COMMUNITY DEVELOPMENT INVESTING: Northcountry Cooperative Development Fund, November 1998
SOCIAL TOPICS (Archive): COMMUNITY DEVELOPMENT INVESTING
Northcountry Cooperative Development Fund
Published, November 1998
The labor movement: the folks who brought you the weekend. A T-shirt or poster produced by the Northland Poster Collective of Minneapolis might carry this slogan. The collective is but one example of a borrower and member of the Northcountry Cooperative Development Fund (NCDF), this edition’s featured community development investment fund. Northland specializes in creating products which are popular with union organizers and activists; more recently, its creative services have been sought out by schools, battered women’s shelters, and teen drug centers.
One of the oldest community loan funds in the country, NCDF was founded in 1979 by a few food co-ops in the Minneapolis-St. Paul area. Its mission is to serve as a financial intermediary, using surplus funds from member co-ops, individual members’ dues, and loans from institutions and individuals. Individuals pay a flat membership rate to purchase equity in the fund while member co-ops pay on a sliding scale based on their asset value. Any member can apply for a loan, although individuals are limited to borrowing for the purchase of a share in a housing cooperative. Currently NCDF has approximately 90 co-op members, in addition to individual members, and serves a 10 state area in the Upper Midwest.
Although the greatest number of co-op members are retail groceries, others include a bookstore, several construction companies, housing units, agricultural producers and distributors, a pharmacy, a taxi service, and several land co-ops. NCDF members contributed more than a third of all of NCDF’s lending funds in 1997, and nearly 80 percent of its total loan dollars went to projects in low income communities.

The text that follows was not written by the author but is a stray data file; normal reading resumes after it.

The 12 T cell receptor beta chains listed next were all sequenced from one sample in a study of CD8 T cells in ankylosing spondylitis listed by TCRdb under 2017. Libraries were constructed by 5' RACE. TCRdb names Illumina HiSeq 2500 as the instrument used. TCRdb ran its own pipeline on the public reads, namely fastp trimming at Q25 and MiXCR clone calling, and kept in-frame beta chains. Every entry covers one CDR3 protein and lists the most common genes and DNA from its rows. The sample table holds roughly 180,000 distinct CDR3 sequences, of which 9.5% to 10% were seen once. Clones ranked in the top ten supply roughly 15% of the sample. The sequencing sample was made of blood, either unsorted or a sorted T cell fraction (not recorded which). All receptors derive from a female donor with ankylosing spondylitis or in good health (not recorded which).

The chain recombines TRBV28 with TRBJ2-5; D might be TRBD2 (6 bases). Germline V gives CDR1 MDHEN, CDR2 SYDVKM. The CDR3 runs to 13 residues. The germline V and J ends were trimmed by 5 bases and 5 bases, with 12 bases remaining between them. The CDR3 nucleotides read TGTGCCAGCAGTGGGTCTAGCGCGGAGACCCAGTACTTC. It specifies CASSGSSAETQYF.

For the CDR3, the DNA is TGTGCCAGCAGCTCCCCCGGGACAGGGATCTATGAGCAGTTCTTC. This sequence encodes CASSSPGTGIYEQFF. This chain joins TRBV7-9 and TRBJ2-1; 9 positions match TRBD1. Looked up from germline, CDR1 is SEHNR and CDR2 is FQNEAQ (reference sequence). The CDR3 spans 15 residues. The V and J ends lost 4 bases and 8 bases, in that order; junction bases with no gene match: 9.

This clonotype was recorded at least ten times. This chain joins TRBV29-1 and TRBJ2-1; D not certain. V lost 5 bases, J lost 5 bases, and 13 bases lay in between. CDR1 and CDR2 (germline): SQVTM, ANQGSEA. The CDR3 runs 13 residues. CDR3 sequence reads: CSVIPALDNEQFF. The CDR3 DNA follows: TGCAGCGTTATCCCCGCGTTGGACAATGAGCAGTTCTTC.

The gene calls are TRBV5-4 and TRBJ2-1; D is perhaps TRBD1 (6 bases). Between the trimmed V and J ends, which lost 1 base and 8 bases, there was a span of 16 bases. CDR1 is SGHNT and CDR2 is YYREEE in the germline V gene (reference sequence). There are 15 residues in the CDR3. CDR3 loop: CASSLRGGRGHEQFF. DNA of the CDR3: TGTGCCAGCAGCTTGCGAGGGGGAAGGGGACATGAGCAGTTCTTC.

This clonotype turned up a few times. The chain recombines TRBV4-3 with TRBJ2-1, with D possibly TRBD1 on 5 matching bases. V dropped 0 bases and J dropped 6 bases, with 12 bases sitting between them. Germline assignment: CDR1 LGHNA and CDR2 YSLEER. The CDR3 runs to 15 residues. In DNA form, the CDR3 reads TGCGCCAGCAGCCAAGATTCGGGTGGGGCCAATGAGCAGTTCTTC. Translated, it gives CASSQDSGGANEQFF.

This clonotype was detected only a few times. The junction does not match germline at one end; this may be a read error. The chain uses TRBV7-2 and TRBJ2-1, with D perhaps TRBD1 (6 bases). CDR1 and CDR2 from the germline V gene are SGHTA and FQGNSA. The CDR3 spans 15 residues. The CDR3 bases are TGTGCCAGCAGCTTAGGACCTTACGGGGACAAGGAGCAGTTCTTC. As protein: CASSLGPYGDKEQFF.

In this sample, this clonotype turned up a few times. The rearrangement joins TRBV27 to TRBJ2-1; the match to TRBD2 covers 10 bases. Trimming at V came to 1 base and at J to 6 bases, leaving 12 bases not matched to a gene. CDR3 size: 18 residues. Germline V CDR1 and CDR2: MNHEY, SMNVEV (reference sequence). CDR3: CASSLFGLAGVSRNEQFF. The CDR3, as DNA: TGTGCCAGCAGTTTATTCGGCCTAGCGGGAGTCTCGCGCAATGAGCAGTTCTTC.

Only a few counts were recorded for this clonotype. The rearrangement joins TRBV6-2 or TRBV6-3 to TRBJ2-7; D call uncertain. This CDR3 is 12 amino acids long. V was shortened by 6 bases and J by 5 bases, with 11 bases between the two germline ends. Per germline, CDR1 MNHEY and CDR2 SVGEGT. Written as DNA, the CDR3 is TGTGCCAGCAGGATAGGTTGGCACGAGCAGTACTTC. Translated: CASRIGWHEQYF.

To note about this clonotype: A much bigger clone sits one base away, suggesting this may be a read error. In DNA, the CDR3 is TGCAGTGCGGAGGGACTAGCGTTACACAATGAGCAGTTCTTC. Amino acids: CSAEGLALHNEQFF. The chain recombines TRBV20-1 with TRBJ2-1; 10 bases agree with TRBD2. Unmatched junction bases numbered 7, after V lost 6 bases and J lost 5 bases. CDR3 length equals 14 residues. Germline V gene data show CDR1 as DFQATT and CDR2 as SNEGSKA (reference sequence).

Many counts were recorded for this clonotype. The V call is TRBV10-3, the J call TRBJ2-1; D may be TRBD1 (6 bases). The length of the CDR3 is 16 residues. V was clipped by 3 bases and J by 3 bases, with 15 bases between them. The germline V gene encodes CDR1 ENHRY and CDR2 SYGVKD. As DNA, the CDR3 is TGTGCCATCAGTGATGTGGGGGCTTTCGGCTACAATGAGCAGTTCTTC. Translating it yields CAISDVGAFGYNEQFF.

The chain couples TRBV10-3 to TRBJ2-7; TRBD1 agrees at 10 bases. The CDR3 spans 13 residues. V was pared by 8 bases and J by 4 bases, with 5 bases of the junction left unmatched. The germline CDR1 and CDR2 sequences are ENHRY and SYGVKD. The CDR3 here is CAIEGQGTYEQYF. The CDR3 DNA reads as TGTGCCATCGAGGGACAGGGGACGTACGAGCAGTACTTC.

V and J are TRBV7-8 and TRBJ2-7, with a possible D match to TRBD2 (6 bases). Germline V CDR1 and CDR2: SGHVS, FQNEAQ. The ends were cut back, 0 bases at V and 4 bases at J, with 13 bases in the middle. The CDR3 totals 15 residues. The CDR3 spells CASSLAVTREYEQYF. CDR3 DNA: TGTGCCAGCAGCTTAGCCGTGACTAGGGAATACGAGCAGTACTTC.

Whole Builders is a worker-owned design/construction cooperative and a member of NCDF. In 1998 it completed its largest project to date, Grace House II, a half million dollar foster care center for people living with AIDS. Typical of many of the members of NCDF, this co-op took its loan project a step further. It helped form “Amazing Grace,” a bicycle team that took part in this summer’s 500-mile Twin Cities-Wisconsin-Chicago AIDS Ride; the team raised $13,800 for Grace House II and other Minneapolis AIDS organizations.
To reach and support the smaller, rural food co-ops, NCDF hits the highway with the Traveling Cooperative Institute. Experienced cooperative staff members travel to more isolated areas to offer seminars. The seminars cover a wide range of subjects including how to understand and prepare financial statements, use tools for effective merchandising, and create strong membership programs. Both local growers and residents in these rural areas would not have convenient access to the distribution and enjoyment of natural foods without these local co-ops.
Though we often talk about co-operatives in the object form, the community activities of NCDF members also exemplify the verb, to co-operate. Whether its members are assisting the Amazing Grains Food Co-op in North Dakota after the 1997 floods, donating food to pantries, organizing community gardens, or assisting people of modest means obtain home or business ownership, their mission is fulfilled each day —“cooperation among cooperatives.”
Walden Asset Management began its Community Development Investment Service in 1996. Twice a year, we provide our clients with a choice of pre-selected community development loan funds, banks and credit unions that target international, national, regional or local projects, primarily in affordable housing and small businesses. All investments are client directed and are registered in clients' names. In the spirit of our clients’ willingness to accept a below market rate of return, USTC does not charge a fee on below market investments unless they exceed 5% of a portfolio.
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